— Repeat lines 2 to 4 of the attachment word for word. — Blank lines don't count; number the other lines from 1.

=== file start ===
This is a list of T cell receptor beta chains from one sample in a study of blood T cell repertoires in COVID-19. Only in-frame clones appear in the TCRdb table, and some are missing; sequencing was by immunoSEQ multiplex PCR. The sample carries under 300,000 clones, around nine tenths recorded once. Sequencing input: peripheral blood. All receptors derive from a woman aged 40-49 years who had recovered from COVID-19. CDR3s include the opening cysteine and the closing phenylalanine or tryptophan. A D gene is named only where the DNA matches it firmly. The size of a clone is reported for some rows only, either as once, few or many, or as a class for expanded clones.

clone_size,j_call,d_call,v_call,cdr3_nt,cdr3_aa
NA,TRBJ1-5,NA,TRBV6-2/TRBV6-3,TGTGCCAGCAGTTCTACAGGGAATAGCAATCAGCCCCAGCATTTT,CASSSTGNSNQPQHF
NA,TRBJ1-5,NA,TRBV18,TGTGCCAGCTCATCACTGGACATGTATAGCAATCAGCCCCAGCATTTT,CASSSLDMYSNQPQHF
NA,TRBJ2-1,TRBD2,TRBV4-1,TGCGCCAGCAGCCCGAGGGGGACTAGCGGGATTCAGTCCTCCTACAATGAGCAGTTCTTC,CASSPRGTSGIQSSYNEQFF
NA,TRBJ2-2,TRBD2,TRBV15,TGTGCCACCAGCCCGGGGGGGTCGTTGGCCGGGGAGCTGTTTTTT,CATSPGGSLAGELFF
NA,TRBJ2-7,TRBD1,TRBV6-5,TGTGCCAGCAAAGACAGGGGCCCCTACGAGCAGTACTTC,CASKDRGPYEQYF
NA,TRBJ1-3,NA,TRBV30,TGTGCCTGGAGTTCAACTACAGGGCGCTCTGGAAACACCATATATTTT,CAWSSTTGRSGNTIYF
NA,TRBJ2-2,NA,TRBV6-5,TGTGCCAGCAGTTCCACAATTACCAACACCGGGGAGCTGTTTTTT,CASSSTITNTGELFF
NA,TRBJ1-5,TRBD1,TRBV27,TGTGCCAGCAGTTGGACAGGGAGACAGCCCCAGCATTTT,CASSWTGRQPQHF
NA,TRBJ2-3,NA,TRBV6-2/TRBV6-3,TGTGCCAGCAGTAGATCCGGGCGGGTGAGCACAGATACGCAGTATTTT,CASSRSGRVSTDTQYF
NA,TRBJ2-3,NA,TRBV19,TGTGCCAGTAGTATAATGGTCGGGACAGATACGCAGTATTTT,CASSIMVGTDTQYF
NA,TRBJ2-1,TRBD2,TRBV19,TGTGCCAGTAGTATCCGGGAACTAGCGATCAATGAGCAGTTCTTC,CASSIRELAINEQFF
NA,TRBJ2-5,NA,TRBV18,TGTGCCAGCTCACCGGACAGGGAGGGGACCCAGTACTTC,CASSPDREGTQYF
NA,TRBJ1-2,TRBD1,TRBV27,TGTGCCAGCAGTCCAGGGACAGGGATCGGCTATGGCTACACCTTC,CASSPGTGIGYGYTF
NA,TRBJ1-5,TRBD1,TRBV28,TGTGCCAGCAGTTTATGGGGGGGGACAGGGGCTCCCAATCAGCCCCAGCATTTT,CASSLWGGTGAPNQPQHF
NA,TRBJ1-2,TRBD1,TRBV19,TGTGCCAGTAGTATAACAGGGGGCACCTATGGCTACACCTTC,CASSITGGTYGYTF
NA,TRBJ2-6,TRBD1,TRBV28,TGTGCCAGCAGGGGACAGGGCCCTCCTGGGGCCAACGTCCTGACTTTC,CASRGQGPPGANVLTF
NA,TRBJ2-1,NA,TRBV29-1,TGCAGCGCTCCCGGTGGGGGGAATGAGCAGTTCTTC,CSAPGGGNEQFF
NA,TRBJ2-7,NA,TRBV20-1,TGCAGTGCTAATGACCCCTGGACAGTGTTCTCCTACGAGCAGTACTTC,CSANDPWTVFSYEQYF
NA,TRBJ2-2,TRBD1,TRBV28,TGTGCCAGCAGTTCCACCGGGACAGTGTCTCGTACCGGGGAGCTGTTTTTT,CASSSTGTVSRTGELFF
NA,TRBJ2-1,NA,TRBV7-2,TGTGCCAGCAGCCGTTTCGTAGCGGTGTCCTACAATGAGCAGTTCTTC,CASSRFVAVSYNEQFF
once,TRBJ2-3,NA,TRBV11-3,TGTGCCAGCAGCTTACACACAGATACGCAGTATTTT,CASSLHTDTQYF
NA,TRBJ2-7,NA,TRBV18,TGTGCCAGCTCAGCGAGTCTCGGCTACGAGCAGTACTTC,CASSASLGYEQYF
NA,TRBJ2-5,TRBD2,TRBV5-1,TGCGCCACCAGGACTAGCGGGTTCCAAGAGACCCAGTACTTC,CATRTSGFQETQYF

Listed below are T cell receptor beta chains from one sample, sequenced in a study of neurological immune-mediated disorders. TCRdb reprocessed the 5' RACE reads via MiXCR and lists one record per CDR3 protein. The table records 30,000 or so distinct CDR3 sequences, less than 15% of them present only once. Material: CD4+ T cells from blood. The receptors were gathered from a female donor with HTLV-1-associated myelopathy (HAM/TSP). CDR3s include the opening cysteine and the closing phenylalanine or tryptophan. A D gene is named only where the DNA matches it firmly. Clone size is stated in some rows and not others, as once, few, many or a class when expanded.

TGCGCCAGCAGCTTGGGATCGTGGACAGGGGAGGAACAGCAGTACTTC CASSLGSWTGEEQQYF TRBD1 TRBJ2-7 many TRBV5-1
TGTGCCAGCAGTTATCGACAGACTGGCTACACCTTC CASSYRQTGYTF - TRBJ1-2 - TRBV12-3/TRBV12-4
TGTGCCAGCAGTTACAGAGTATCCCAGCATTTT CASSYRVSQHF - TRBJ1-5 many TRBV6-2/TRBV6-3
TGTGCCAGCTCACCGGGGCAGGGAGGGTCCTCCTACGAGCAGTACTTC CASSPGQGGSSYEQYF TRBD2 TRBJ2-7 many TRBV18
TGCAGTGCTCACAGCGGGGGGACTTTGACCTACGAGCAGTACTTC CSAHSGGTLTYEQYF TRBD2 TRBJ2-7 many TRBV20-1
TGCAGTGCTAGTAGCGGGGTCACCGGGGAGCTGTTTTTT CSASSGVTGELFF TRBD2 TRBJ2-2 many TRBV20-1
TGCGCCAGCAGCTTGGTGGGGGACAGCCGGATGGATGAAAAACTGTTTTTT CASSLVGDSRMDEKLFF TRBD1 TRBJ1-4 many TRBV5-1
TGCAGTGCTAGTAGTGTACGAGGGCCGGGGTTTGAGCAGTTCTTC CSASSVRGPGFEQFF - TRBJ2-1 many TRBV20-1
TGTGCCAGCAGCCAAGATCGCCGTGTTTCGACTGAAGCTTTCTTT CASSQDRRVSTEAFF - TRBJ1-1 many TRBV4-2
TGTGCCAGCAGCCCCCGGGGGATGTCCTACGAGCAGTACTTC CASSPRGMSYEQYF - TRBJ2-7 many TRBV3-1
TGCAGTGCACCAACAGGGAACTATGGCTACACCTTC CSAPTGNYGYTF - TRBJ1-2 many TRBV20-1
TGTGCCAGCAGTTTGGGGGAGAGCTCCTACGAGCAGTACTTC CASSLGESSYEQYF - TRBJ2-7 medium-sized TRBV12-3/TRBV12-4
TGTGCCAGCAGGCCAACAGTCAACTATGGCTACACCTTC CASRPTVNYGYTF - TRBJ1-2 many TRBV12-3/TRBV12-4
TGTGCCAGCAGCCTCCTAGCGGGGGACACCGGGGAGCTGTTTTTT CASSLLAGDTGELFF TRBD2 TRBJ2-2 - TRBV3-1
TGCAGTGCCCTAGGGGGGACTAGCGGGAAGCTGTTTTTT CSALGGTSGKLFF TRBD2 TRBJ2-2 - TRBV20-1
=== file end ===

clone_size,j_call,d_call,v_call,cdr3_nt,cdr3_aa
NA,TRBJ1-5,NA,TRBV6-2/TRBV6-3,TGTGCCAGCAGTTCTACAGGGAATAGCAATCAGCCCCAGCATTTT,CASSSTGNSNQPQHF
NA,TRBJ1-5,NA,TRBV18,TGTGCCAGCTCATCACTGGACATGTATAGCAATCAGCCCCAGCATTTT,CASSSLDMYSNQPQHF